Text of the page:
World leader in green tech, world beater in greenhouse gas
We are constantly being told how China leads the world in green technologies.
Just last week mainland media were trumpeting that China poured US$18.3 billion into green energy in the second quarter; almost a third of all the money invested globally in clean energy technologies.
This massive investment is clearly a source of considerable pride. In his million-selling book, The China Wave: the Rise of a Civilizational State, international relations professor Zhang Weiwei described companies like solar panel maker Suntech Power and electric car manufacturer BYD as 'world class'.
'China is now leading the world in wind and solar energy and in the electric car industry,' he boasts.
Unfortunately, all this investment in supposedly world-beating technologies doesn't seem to be having much of an impact where it's really needed: in limiting greenhouse gas emissions.
BYD's sales of electric cars are negligible. And while generous subsidies certainly allow Chinese companies to make a lot of wind turbines and solar panels, their effectiveness is doubtful.
At the end of last year, solar panels made up just 0.2 per cent of China's installed power capacity. There are no figures for how much electricity they actually generated.
More encouragingly, wind turbines made up an impressive 4.5 per cent of installed capacity. But they only managed to turn out 1.5 per cent of its electricity. In contrast, the European Union generated 6.3 per cent of its electricity last year from wind power.
As a result, despite all the hype about clean energy investments, China's emissions of greenhouse gases have continued to balloon.
According to figures published yesterday by the Netherlands Environmental Assessment Agency, China pumped out a record 9.7 billion tonnes of carbon dioxide last year, thanks largely to a 9.7 per cent increase in coal consumption and a 12.3 per cent increase in emissions from cement production.
As a result, China now emits more greenhouse gases than the United States and the 27 countries of the European Union combined, with Indonesia thrown in for good measure (see the first chart).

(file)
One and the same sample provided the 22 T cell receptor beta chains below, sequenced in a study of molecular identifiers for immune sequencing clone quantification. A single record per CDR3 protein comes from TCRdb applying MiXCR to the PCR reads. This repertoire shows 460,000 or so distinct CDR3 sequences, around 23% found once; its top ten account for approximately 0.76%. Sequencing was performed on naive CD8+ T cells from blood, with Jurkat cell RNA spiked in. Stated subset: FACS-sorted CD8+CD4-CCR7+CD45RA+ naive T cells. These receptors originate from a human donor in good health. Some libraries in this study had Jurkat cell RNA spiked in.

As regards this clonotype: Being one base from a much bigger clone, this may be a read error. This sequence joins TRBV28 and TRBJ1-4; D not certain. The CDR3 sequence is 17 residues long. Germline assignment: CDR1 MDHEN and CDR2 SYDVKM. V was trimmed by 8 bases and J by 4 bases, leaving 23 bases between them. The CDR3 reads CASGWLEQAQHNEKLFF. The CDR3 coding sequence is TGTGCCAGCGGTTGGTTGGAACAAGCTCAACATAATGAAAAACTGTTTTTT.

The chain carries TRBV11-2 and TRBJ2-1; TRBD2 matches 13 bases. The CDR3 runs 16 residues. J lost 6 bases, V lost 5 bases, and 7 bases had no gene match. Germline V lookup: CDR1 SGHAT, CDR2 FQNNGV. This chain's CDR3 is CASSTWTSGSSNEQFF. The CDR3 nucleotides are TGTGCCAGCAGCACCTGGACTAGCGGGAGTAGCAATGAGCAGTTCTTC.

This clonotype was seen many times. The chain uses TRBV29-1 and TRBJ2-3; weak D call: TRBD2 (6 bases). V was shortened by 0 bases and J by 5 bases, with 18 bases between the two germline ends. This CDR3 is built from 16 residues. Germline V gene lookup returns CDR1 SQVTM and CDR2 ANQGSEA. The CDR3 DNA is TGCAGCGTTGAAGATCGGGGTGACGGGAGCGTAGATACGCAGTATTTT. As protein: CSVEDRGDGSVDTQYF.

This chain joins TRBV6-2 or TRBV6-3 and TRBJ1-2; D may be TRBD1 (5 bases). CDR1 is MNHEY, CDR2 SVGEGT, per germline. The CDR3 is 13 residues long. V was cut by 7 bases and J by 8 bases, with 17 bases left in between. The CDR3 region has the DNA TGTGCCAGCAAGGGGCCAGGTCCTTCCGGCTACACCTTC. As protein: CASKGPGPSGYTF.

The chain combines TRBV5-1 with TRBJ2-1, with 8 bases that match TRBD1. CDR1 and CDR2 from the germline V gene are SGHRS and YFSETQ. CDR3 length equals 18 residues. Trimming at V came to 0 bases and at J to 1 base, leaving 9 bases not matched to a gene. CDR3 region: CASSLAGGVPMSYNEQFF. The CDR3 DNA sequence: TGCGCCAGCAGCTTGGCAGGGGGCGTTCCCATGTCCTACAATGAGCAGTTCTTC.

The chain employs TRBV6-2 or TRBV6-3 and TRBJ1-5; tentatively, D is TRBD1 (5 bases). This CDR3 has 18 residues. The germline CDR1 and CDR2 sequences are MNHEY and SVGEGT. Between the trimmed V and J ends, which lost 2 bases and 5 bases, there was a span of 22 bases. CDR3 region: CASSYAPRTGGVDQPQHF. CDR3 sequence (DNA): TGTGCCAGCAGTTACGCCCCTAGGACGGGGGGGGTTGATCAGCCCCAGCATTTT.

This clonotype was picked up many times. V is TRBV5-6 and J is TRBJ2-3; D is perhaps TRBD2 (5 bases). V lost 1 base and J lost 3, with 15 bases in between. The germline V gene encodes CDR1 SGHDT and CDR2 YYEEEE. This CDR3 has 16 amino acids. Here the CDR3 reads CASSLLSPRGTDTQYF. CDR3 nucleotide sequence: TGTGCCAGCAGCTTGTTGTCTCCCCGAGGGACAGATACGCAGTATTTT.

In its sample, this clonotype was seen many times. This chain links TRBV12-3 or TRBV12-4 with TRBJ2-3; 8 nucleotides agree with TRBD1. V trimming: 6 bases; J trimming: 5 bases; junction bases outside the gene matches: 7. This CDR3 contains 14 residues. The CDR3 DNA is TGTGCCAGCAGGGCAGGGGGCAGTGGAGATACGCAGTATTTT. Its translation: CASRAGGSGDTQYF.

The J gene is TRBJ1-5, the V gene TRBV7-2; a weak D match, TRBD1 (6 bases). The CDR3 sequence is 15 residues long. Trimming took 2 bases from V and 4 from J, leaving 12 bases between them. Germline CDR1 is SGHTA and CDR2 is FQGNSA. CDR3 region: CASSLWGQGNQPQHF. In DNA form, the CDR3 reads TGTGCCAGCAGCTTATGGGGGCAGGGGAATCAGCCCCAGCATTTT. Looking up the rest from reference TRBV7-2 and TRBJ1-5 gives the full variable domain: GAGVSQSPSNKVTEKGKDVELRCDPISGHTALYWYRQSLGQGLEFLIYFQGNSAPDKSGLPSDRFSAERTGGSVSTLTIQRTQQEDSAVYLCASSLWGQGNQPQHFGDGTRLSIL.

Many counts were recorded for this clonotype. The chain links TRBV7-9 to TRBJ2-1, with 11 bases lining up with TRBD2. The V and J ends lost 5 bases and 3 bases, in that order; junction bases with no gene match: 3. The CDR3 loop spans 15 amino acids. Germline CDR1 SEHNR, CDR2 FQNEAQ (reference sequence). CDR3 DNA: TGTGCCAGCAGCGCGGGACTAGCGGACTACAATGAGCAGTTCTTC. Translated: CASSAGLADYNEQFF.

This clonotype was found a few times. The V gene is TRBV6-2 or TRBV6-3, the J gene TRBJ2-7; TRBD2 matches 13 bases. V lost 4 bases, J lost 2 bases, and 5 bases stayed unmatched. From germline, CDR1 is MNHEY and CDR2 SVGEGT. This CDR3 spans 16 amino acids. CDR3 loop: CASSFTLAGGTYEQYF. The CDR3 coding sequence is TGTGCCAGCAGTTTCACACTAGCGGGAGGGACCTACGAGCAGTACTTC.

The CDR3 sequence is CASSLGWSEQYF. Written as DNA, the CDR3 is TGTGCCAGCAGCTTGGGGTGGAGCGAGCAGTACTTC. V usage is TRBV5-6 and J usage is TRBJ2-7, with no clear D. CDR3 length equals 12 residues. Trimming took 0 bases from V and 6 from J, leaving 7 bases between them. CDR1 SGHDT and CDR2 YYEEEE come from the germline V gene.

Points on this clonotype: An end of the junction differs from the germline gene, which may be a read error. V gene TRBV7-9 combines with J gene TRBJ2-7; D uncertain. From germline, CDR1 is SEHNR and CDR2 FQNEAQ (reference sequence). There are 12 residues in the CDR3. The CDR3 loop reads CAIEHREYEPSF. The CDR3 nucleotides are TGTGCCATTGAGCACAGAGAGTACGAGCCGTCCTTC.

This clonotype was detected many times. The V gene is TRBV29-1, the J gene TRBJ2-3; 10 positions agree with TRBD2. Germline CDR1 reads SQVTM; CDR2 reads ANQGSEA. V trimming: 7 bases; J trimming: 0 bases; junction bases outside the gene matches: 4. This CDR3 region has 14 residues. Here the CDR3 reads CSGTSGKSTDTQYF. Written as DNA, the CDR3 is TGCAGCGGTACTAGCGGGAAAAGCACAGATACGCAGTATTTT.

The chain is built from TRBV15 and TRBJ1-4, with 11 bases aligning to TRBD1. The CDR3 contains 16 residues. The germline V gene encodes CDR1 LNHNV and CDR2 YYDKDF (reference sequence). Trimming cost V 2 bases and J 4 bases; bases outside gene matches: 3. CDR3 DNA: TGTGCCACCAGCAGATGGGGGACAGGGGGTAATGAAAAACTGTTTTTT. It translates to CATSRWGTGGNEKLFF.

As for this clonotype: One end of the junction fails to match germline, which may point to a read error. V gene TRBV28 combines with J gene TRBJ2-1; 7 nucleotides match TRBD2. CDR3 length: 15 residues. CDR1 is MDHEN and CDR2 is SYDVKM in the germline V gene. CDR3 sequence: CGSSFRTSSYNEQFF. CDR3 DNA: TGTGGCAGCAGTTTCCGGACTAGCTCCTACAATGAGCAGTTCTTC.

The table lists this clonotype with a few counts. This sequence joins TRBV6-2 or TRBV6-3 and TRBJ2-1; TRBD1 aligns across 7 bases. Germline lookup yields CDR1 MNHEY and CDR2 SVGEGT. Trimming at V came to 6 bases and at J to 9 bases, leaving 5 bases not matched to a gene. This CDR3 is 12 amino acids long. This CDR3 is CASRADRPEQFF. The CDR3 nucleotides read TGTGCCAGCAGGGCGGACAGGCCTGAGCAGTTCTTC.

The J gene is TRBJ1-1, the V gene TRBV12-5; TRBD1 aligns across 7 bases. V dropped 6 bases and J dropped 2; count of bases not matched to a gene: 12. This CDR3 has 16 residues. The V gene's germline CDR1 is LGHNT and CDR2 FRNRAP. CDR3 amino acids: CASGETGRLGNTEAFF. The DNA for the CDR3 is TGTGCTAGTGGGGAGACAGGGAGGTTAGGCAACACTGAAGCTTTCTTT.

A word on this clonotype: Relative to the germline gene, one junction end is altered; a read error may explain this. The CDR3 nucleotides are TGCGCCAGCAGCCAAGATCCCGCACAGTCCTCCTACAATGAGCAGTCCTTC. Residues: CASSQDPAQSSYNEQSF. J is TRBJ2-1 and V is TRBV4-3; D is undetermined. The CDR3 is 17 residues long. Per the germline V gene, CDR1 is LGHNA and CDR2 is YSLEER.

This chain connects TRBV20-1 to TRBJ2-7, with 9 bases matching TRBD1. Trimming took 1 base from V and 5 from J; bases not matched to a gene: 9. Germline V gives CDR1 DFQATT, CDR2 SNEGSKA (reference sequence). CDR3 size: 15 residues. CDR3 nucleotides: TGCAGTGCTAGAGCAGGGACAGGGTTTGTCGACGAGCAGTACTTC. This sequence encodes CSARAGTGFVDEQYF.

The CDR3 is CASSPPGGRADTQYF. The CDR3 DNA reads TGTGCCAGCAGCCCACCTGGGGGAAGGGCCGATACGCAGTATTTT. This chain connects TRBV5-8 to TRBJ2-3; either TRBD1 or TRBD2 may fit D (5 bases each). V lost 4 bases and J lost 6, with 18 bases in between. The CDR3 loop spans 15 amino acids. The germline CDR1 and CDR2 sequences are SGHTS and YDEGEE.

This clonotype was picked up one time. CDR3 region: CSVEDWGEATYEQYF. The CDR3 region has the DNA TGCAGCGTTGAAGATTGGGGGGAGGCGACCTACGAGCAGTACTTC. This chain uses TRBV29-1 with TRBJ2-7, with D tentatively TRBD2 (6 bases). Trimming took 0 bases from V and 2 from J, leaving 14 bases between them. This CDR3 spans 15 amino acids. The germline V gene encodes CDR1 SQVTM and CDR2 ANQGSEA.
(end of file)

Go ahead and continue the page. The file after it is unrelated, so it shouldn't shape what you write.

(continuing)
China's emissions from cement plants alone are now greater than the total greenhouse gas emissions of Germany, the world's fourth-largest economy.
Beijing has traditionally defended its high emission levels by pleading that China is a developing country. As a result, officials claim, its cumulative historical emissions are low compared with those of developed economies, which have been burning fossil fuels for centuries. And given its large population, they say China's per capita emissions are tiny.
Neither argument stands up to examination.
Adding yesterday's numbers to the historical emission data compiled by the Carbon Dioxide Information Analysis Centre shows that China's cumulative greenhouse gas emissions now outweigh those of Germany and Japan combined.
The per capita defence is equally flawed. According to the Dutch report, on average each citizen of China was responsible for pumping out 7.2 tonnes of carbon dioxide last year. That's more than the typical Italian or Frenchman, and in line with the average figure for the European Union as a whole.
Clearly, when it comes to greenhouse gas emissions, China can no longer be excused as a developing economy. It is now on a par with the developed world.
No doubt Beijing's climate negotiators would respond by pointing out that China's per capita emissions are still much lower than America's. But at least the US is heading in the right direction. Over the past decade US per capita emissions have fallen by a fifth. China's have almost tripled.
Simply investing vast sums in clean energy technologies won't solve the problem. If Beijing really wants to limit its greenhouse gas output, it will have to reform the structure of the economy.
Adjusted for differences in purchasing power, last year China pumped out 1,000 tonnes of carbon dioxide for each US$1 million economic output it produced. Among the countries examined in the Dutch study, a level surpassed only by the Ukraine. In contrast, the US or South Korea each emitted around 400 tonnes, Britain 300 and France less than 200.
The only way China can hope to reduce its carbon intensity to comparable levels is to restructure its economy so it is less reliant on investment in energy-guzzling heavy industries, and more dependent on the private consumption of services.
Otherwise, although it may well be a world leader in green investment, it will certainly continue to be a world-beater in greenhouse gas emissions.